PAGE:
03 May 2011
Book Review: Galore
Author: Michael Crummey
Publisher/Year: Other Press / 2011
Source/Format: NetGalley / eBook
Buy | Borrow | Accept | Avoid
Synopsis from Publisher
When a whale beaches itself on the shore of the remote coastal town of Paradise Deep, the last thing any of the townspeople expect to find inside it is a man, silent and reeking of fish, but remarkably alive. The discovery of this mysterious person, soon christened Judah, sets the town scrambling for answers as its most prominent citizens weigh in on whether he is man or beast, blessing or curse, miracle or demon.
Though Judah is a shocking addition, the town of Paradise Deep is already full of unusual characters. King-me Sellers, self-appointed patriarch, has it in for an inscrutable woman known only as Devine's Widow, with whom he has a decades-old feud. Her granddaughter, Mary Tryphena, is just a child when Judah washes ashore, but finds herself tied to him all her life in ways she never expects. Galore is the story of the saga that develops between these families, full of bitterness and love, spanning two centuries.
With Paradise Deep, award-winning novelist Michael Crummey imagines a realm where the line between the everyday and the otherworldly is impossible to discern. Sprawling and intimate, stark and fantastical, Galore is a novel about the power of stories to shape and sustain us.
A Bit of a Ramble
Typically my summaries are extremely short in order to avoid any possibility of plot spoilage. In this case, however, I do not even know where to begin, and the three paragraph synopsis does not even come close to revealing the epic plot. The story is huge, spanning over 200 years and encompassing multiple (6?) generations. The character list goes on and on; figuring out who was who and who did what to whom and when and why and to what effect certainly kept me engrossed - and mildly frustrated - with the story.
Michael Crummey's epic family saga, Galore, brims over with richness; from the distinct characters to the unusual events to the unique setting, the story is a sharp juxtaposition of harsh frontier and magical realism. While the scope and depth create an epic feel, from time to time, I did find myself wishing things would move along.
At its most basic, this is the story of the Sellers and the Devines, two rival families in a fishing village in Newfoundland. The interpersonal and public relationships between the two families, formed by their respective patriarch and monarch, focus the plot; however, the cast of characters and the plot lines go far beyond these two families.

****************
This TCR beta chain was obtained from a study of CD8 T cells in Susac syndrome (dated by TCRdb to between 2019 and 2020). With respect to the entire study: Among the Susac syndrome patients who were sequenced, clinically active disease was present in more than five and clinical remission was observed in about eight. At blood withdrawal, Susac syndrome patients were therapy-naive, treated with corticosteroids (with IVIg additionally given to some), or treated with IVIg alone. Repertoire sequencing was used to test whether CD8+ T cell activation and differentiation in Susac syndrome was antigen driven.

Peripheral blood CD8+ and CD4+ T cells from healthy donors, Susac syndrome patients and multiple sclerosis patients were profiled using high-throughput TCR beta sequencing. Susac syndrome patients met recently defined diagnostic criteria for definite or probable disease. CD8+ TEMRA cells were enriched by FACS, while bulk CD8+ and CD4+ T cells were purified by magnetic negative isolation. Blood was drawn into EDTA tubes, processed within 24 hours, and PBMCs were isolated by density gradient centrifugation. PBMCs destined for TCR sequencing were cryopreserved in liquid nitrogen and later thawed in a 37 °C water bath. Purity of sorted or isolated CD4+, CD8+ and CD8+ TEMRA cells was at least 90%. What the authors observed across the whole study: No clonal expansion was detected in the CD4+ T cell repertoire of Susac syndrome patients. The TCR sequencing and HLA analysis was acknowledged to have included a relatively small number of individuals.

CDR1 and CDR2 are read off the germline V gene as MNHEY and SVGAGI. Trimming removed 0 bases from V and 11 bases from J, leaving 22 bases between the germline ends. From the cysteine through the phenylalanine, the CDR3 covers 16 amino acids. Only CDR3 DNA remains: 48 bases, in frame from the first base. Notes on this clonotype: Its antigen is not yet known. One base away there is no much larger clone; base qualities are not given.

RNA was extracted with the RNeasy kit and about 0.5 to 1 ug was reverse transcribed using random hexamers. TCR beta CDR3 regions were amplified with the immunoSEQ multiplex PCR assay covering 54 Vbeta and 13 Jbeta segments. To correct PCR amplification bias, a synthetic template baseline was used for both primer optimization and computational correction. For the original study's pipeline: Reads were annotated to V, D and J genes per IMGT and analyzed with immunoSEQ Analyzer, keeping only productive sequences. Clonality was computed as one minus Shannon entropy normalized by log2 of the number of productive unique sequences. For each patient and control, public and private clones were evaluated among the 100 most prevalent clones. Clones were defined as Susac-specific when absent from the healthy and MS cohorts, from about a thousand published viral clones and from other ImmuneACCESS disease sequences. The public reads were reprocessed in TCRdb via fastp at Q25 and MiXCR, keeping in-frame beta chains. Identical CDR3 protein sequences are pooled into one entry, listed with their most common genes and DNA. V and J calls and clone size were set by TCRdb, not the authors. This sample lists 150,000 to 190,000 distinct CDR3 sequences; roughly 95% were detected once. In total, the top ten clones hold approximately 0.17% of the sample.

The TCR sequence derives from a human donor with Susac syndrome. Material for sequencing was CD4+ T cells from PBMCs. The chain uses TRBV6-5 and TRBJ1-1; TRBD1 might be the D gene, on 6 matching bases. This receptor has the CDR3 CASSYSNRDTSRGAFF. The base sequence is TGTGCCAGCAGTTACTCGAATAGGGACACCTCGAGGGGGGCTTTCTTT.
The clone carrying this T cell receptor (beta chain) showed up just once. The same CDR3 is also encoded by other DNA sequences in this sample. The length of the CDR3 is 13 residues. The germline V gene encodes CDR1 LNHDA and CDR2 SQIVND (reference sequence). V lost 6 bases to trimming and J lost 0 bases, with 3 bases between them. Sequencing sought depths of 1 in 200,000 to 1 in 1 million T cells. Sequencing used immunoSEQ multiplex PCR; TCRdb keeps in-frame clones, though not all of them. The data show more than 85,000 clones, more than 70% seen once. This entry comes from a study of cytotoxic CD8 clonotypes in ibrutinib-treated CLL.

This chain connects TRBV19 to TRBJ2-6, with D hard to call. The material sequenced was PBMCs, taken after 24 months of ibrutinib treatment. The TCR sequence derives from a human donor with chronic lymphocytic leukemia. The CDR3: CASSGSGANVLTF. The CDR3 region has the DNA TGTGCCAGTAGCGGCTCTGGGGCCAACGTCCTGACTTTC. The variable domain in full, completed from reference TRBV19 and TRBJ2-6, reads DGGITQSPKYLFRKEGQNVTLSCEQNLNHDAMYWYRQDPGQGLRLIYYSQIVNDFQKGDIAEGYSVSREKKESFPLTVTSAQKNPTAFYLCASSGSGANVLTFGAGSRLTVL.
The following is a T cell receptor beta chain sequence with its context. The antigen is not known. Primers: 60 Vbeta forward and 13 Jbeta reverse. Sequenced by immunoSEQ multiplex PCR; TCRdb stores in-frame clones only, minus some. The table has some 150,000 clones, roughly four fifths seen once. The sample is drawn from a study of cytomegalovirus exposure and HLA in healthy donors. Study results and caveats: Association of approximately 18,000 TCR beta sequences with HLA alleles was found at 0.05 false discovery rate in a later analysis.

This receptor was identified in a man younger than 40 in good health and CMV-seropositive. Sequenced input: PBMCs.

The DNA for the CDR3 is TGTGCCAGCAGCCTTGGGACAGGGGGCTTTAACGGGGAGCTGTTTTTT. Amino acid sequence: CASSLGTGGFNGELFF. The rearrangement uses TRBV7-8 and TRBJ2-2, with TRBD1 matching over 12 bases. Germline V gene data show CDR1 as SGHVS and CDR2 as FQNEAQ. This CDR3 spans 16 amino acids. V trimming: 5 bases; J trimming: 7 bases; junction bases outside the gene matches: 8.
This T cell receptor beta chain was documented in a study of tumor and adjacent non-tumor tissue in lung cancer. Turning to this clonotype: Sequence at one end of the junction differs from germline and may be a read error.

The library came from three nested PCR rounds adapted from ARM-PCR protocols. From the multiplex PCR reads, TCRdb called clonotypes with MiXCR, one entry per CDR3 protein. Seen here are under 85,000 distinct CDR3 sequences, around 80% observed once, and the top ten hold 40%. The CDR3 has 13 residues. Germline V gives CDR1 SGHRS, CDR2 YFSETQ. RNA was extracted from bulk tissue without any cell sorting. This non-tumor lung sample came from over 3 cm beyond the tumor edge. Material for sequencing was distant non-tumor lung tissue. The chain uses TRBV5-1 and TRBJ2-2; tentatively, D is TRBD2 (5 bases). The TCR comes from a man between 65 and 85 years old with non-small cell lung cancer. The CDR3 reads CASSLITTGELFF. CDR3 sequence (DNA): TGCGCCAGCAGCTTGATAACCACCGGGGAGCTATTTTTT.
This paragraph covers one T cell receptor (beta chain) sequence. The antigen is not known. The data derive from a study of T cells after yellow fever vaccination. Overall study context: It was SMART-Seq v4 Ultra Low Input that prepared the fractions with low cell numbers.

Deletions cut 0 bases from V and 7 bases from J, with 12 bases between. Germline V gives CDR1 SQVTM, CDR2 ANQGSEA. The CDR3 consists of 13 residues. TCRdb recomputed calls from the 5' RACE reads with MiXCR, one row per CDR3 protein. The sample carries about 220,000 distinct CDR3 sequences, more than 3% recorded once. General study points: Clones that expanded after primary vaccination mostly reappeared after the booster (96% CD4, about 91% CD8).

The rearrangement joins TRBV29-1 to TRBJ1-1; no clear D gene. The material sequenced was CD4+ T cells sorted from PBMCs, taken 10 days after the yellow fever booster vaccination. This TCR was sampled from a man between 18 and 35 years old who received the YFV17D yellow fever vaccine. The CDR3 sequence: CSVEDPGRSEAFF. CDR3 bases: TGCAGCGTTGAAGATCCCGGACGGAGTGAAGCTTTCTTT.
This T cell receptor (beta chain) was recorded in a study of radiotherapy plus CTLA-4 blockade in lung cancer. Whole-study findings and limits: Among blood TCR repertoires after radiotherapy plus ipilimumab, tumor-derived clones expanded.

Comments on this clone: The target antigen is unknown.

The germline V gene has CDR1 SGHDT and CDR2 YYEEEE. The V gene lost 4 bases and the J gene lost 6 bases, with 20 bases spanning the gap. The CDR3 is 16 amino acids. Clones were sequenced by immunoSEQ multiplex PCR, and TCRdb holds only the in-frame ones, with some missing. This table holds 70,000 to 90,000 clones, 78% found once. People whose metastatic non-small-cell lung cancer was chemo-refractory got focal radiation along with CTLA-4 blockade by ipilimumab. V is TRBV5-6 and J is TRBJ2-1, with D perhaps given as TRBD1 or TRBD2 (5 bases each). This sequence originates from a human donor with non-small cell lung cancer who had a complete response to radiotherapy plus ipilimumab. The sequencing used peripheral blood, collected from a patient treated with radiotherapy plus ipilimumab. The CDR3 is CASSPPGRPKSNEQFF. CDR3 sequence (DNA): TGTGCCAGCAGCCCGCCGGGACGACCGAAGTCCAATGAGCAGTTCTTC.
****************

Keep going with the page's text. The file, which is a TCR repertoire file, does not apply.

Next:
The story is not chronological. Actually, there were many times while reading I found myself curious as to the when. The only explanation I can give for the out-of-order relating of events, the giant gaps of time, and the weaving back and forth through time, is that you find out what you need to know when you need to know it. This doesn't exactly make reading the novel very comfortable (or easy for that matter) but it certainly does make reading interesting.
My only real complaint is that I felt things a bit too mellow from time to time. Without a central, driving conflict, the action lacked a cause and effect intensity, and I found it easy to put the book aside for long periods of time. When I did pick it up, I could read for hours, but there was no real sense of urgency, no feeling of "what will happen next?" to encourage me to get to the end.
Most of the story deals with reality, everyday, if not exactly universally typical, events and people; however, there is a mystical air flowing throughout - a man emerging from the belly of a whale, witchy women, ghosts, superstition, and curses. The tinge of 'magical realism' colors the story just enough for a bit of the mystical, and this mystical quality really impressed me in its contradiction to the typically barren, always harsh, environment in which the story takes place.
When I think of fantasy, of magic, I think of lush forests and golden-tinged palaces, not a desolate and impotent landscape. The combination created a melancholy, esoteric tone and feel which I reveled in. So despite my occasional wish for a bit more purpose and action, I overall enjoyed the novel, and find it one to be savored if not devoured.
Thank you to Nicole for introducing me to this book!
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